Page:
One of the things I like best is the acknowledgement that Black gives to the fact that being a predator doesn’t stop one from being prey.  Vampires happily prey on each other.  Nothing, not even achieving vampirism could keep anyone safe.

Also, there is something deeply unsustainable about the world after the epidemics, in which numbers of vampires have gotten too high.  The infection is still spreading.  The Coldtowns have only so many human doners, and eventually, it will all come crashing down.  There will either be a vampire apocalypse, or there will be some method of stopping the infection, a new vampire aristocracy that controls the spread for example, but something is about to change, quickly, painfully, and with a whole lot of blood.  Writers often create unsustainable systems, but rarely do they realize it and acknowledge it in the text itself.

Of course, what really makes any novel for me isn’t the worldbuilding, no matter how excellent. It’s the characters, and Black’s characters are wild, wonderful, relatable, and not even a little mentally healthy.  I want a million pages staring Tana, I want to punch Aidan in the face, and I want to give Gavriel hugs and blood soup with a fifty foot long ladle.  Tana is fierce.  Tana is an adrenaline junkie with a death wish who has no dreams for herself, and yet she’s the most stable person they’ve got, and she knows it.  She will fight anything, do anything to keep going, because as long as she fights to keep going, she doesn’t remember about how much she doesn’t want to keep going at all.  Tana is absolutely my favorite thing about this book.

The one thing that did bug me was the sexual politics of The Coldest Girl in Coldtown.  I’m really glad to see a transexual character, whose identity is treated like a nonissue, and who has a little bit of a romantic subplot with a cute guy who is crazy for her and she doesn’t know it, but I’m not so glad to see three bisexual vampiric boys, one of whom is unabashedly evil and dissipated, one of whom is a manipulative shit who treated his ex-girlfriend like crap when they were together, and the last of whom started sleeping with men as part of an effort to debauch himself after doing something he believed to be unforgivable, something that led directly to his becoming a vampire.  As a bisexual person, the way all three of these portrayals draw on pretty nasty stereotypes of bisexual people makes me very uncomfortable.  Also, this is a very very white book.  Midnight and Winter, the wannabe vampires I’m pretty sure are of Asian decent, and there’s a Latina woman who gives a speech at Pearl and Tana’s school, and other than that, very white.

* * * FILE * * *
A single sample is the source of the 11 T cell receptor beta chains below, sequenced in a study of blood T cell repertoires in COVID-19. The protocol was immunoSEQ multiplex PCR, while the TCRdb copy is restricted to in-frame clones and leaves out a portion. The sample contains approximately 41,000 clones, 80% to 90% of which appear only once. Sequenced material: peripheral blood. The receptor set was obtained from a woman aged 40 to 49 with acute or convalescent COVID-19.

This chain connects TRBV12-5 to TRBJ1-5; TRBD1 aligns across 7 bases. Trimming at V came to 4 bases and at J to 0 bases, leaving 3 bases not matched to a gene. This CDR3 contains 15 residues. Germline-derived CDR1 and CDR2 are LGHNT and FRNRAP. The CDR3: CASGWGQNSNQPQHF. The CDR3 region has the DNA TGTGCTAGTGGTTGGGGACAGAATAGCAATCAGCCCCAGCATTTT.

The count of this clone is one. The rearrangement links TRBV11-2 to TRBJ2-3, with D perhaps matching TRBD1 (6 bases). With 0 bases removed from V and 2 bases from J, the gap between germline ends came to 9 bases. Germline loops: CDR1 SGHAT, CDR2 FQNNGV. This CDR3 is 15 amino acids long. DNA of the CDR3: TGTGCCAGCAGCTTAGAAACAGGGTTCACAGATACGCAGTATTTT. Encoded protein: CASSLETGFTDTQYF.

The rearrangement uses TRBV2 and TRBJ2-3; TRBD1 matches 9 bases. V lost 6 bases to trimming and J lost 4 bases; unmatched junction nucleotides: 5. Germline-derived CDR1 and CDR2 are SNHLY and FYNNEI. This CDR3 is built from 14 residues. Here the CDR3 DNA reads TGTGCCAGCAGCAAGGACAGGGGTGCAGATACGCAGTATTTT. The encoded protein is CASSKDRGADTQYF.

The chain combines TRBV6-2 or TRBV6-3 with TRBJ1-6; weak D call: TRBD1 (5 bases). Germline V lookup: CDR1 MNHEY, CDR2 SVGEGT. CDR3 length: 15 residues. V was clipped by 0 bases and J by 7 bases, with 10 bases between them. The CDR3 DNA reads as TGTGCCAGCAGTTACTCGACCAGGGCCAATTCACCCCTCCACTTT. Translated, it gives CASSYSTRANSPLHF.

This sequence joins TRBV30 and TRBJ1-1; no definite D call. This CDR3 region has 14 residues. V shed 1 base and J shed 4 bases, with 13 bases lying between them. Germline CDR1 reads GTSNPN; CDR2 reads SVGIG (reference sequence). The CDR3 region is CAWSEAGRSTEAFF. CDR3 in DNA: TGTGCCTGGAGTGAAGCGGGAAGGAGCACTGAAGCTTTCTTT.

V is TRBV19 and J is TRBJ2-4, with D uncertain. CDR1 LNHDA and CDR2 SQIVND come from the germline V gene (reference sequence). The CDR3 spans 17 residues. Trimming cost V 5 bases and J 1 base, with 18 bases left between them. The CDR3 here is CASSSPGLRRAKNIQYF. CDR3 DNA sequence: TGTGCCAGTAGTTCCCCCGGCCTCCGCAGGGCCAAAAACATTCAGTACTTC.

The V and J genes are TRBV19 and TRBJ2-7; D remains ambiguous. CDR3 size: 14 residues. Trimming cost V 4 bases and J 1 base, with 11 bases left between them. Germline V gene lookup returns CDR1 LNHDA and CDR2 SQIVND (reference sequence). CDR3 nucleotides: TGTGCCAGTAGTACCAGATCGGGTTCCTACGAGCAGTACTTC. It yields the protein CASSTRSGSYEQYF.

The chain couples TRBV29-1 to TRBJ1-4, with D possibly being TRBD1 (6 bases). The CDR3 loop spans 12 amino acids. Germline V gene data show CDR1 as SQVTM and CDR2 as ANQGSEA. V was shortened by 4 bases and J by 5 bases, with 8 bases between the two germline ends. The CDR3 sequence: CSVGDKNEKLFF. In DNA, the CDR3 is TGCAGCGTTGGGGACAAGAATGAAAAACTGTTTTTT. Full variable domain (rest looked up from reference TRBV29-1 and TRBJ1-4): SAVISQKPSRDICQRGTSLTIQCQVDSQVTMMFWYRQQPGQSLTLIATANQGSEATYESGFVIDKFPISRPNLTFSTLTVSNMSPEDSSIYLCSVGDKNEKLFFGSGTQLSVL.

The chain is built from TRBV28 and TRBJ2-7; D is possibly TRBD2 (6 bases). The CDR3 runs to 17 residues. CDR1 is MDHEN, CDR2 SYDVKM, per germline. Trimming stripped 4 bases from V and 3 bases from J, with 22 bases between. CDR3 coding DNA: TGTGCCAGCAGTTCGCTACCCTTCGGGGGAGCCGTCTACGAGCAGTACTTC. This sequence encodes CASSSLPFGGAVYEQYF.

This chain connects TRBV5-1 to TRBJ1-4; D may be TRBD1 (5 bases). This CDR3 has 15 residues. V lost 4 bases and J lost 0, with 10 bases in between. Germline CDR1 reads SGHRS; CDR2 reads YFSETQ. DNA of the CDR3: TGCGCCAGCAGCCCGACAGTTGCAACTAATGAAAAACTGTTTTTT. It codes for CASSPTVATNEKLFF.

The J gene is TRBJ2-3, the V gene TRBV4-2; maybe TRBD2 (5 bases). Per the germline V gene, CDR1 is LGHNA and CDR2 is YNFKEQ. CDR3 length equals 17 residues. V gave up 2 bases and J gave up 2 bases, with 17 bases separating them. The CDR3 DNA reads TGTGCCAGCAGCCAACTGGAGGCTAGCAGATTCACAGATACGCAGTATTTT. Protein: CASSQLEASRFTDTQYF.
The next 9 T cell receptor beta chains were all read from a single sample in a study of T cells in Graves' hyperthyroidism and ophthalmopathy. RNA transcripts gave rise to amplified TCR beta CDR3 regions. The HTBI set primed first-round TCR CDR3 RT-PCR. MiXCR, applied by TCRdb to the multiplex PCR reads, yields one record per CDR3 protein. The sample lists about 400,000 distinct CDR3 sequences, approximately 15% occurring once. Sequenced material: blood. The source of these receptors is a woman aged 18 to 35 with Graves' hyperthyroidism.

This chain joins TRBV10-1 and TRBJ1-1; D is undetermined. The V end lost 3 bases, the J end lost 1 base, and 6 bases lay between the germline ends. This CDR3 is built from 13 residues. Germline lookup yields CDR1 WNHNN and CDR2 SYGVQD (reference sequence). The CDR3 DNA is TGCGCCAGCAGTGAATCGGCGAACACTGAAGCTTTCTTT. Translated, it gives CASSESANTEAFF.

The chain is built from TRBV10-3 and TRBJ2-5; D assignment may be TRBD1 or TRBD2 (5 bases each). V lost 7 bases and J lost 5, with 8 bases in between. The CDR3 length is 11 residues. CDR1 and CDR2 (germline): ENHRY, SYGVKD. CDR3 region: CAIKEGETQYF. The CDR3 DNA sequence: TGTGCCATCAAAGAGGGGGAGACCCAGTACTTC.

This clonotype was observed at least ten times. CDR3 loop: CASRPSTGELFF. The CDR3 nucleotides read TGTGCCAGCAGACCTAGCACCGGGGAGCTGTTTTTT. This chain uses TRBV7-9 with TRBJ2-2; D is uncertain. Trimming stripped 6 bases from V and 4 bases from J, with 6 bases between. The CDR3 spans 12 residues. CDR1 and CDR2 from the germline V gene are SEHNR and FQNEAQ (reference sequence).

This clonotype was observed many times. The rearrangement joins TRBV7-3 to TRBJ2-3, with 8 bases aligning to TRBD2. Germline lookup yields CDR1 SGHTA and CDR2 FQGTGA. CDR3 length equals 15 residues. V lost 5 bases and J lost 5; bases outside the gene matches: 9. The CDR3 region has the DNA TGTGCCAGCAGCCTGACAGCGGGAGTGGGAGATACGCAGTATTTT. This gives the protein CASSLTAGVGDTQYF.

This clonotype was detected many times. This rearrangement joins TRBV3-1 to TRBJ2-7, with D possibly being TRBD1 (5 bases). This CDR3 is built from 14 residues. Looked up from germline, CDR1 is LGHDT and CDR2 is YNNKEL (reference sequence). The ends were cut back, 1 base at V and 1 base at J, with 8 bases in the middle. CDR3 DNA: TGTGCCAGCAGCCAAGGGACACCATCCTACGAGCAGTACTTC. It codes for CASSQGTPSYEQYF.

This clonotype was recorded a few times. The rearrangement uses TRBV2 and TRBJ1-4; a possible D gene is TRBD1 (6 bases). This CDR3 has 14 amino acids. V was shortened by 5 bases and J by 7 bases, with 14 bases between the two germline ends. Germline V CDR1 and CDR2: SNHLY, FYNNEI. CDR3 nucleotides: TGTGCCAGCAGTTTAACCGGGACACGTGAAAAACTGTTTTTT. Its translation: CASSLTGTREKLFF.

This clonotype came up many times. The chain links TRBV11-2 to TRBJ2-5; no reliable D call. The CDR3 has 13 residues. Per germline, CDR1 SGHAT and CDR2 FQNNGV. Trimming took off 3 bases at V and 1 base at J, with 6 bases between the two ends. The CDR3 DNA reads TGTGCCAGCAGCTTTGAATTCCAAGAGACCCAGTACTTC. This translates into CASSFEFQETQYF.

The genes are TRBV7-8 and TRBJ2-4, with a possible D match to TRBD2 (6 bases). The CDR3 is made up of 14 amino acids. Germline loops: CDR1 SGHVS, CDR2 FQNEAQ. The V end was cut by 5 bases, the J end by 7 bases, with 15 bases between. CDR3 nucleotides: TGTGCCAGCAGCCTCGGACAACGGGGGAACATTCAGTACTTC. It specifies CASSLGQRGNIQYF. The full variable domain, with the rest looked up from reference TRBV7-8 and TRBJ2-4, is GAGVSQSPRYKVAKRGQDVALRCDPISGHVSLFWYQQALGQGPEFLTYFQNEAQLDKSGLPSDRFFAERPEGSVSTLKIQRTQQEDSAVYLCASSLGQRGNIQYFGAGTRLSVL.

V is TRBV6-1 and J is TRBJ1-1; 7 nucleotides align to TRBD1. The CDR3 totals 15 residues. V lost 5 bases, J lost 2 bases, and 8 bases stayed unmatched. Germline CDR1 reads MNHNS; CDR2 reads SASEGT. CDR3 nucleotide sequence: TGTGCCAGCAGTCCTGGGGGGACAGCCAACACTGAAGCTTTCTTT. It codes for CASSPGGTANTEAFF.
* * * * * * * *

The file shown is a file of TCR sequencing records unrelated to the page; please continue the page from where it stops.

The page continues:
However, I still didn’t want the book to be over, and now that it is, I want fanfics where Tana kicks the Cold, breaks out of Coldtown, and puts Pauline and Pearl through school with what she charges for interviews.  I want long, rambling fanfics where Tana can’t kick the Cold, and where she and Gavriel travel the world, getting a handle on the spread of vampirism and killing vampire serial killers, where Tana keeps Gavriel together, and he keeps her grounded.  I want fanfics where Tana does PSAs.  In other words, Black left me wanting more in the best way possible.

The Coldest Girl in Coldtown
is definitely a standout vampire novel, and definitely worth the read, both for vampire fans, and people like me who are... not vampire fans.  If you don’t mind your vampires dead scary, this is the book for you.

Holly Black can be found online at her website, blackholly.com, or on livejournal, as [livejournal.com profile] blackholly .

FanFics

Date: 2015-03-18 03:35 am (UTC)
From: (Anonymous)
Are there any good fanfics out there?! I've been looking everywhere. PLEASE TELL